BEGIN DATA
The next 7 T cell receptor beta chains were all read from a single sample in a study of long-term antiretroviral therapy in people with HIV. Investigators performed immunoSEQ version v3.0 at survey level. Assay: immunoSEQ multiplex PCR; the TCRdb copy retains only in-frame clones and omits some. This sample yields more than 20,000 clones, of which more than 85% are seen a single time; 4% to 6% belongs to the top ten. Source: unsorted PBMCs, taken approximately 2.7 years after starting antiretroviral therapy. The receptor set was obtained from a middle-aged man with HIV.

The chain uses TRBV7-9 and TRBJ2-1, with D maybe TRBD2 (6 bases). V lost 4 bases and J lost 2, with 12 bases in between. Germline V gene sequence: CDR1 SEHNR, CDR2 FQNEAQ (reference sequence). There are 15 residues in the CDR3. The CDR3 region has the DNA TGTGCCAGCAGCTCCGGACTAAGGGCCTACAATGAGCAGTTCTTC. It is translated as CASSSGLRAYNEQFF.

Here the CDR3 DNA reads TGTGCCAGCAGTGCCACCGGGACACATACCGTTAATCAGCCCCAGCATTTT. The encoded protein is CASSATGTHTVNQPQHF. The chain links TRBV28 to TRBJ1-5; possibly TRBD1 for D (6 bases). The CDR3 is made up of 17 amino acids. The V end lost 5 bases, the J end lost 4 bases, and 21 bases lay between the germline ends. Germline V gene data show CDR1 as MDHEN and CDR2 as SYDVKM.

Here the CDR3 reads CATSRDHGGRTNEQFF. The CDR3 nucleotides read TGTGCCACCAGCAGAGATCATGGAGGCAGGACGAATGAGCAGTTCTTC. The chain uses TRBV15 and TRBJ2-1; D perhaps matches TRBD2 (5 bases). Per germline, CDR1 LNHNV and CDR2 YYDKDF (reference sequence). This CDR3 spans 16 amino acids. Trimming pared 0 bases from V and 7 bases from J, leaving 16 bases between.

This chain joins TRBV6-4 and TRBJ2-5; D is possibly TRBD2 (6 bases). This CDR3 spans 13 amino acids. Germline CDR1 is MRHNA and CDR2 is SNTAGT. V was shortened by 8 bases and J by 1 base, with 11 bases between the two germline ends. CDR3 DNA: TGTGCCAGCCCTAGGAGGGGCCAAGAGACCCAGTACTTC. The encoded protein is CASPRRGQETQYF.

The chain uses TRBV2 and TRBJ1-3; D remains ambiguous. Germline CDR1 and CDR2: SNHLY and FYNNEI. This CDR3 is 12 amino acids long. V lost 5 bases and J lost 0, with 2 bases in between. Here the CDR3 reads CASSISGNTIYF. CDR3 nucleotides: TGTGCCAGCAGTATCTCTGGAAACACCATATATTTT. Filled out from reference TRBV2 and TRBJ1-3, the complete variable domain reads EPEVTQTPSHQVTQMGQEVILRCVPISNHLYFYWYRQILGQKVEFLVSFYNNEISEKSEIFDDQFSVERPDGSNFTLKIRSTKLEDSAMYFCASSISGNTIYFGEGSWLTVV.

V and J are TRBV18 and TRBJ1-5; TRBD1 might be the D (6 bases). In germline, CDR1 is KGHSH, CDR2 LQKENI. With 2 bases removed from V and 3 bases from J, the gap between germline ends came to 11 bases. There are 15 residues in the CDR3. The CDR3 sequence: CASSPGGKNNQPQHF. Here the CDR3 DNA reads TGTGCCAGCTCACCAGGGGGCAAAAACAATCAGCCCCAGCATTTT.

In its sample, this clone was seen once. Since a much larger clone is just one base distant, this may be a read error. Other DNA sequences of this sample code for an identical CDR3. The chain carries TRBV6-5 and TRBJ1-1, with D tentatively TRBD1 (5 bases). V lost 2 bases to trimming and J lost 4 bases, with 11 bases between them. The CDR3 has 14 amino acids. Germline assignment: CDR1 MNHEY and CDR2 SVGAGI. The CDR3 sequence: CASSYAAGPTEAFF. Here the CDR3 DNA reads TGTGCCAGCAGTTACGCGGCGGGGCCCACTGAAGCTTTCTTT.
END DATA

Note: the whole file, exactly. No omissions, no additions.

The next 7 T cell receptor beta chains were all read from a single sample in a study of long-term antiretroviral therapy in people with HIV. Investigators performed immunoSEQ version v3.0 at survey level. Assay: immunoSEQ multiplex PCR; the TCRdb copy retains only in-frame clones and omits some. This sample yields more than 20,000 clones, of which more than 85% are seen a single time; 4% to 6% belongs to the top ten. Source: unsorted PBMCs, taken approximately 2.7 years after starting antiretroviral therapy. The receptor set was obtained from a middle-aged man with HIV.

The chain uses TRBV7-9 and TRBJ2-1, with D maybe TRBD2 (6 bases). V lost 4 bases and J lost 2, with 12 bases in between. Germline V gene sequence: CDR1 SEHNR, CDR2 FQNEAQ (reference sequence). There are 15 residues in the CDR3. The CDR3 region has the DNA TGTGCCAGCAGCTCCGGACTAAGGGCCTACAATGAGCAGTTCTTC. It is translated as CASSSGLRAYNEQFF.

Here the CDR3 DNA reads TGTGCCAGCAGTGCCACCGGGACACATACCGTTAATCAGCCCCAGCATTTT. The encoded protein is CASSATGTHTVNQPQHF. The chain links TRBV28 to TRBJ1-5; possibly TRBD1 for D (6 bases). The CDR3 is made up of 17 amino acids. The V end lost 5 bases, the J end lost 4 bases, and 21 bases lay between the germline ends. Germline V gene data show CDR1 as MDHEN and CDR2 as SYDVKM.

Here the CDR3 reads CATSRDHGGRTNEQFF. The CDR3 nucleotides read TGTGCCACCAGCAGAGATCATGGAGGCAGGACGAATGAGCAGTTCTTC. The chain uses TRBV15 and TRBJ2-1; D perhaps matches TRBD2 (5 bases). Per germline, CDR1 LNHNV and CDR2 YYDKDF (reference sequence). This CDR3 spans 16 amino acids. Trimming pared 0 bases from V and 7 bases from J, leaving 16 bases between.

This chain joins TRBV6-4 and TRBJ2-5; D is possibly TRBD2 (6 bases). This CDR3 spans 13 amino acids. Germline CDR1 is MRHNA and CDR2 is SNTAGT. V was shortened by 8 bases and J by 1 base, with 11 bases between the two germline ends. CDR3 DNA: TGTGCCAGCCCTAGGAGGGGCCAAGAGACCCAGTACTTC. The encoded protein is CASPRRGQETQYF.

The chain uses TRBV2 and TRBJ1-3; D remains ambiguous. Germline CDR1 and CDR2: SNHLY and FYNNEI. This CDR3 is 12 amino acids long. V lost 5 bases and J lost 0, with 2 bases in between. Here the CDR3 reads CASSISGNTIYF. CDR3 nucleotides: TGTGCCAGCAGTATCTCTGGAAACACCATATATTTT. Filled out from reference TRBV2 and TRBJ1-3, the complete variable domain reads EPEVTQTPSHQVTQMGQEVILRCVPISNHLYFYWYRQILGQKVEFLVSFYNNEISEKSEIFDDQFSVERPDGSNFTLKIRSTKLEDSAMYFCASSISGNTIYFGEGSWLTVV.

V and J are TRBV18 and TRBJ1-5; TRBD1 might be the D (6 bases). In germline, CDR1 is KGHSH, CDR2 LQKENI. With 2 bases removed from V and 3 bases from J, the gap between germline ends came to 11 bases. There are 15 residues in the CDR3. The CDR3 sequence: CASSPGGKNNQPQHF. Here the CDR3 DNA reads TGTGCCAGCTCACCAGGGGGCAAAAACAATCAGCCCCAGCATTTT.

In its sample, this clone was seen once. Since a much larger clone is just one base distant, this may be a read error. Other DNA sequences of this sample code for an identical CDR3. The chain carries TRBV6-5 and TRBJ1-1, with D tentatively TRBD1 (5 bases). V lost 2 bases to trimming and J lost 4 bases, with 11 bases between them. The CDR3 has 14 amino acids. Germline assignment: CDR1 MNHEY and CDR2 SVGAGI. The CDR3 sequence: CASSYAAGPTEAFF. Here the CDR3 DNA reads TGTGCCAGCAGTTACGCGGCGGGGCCCACTGAAGCTTTCTTT.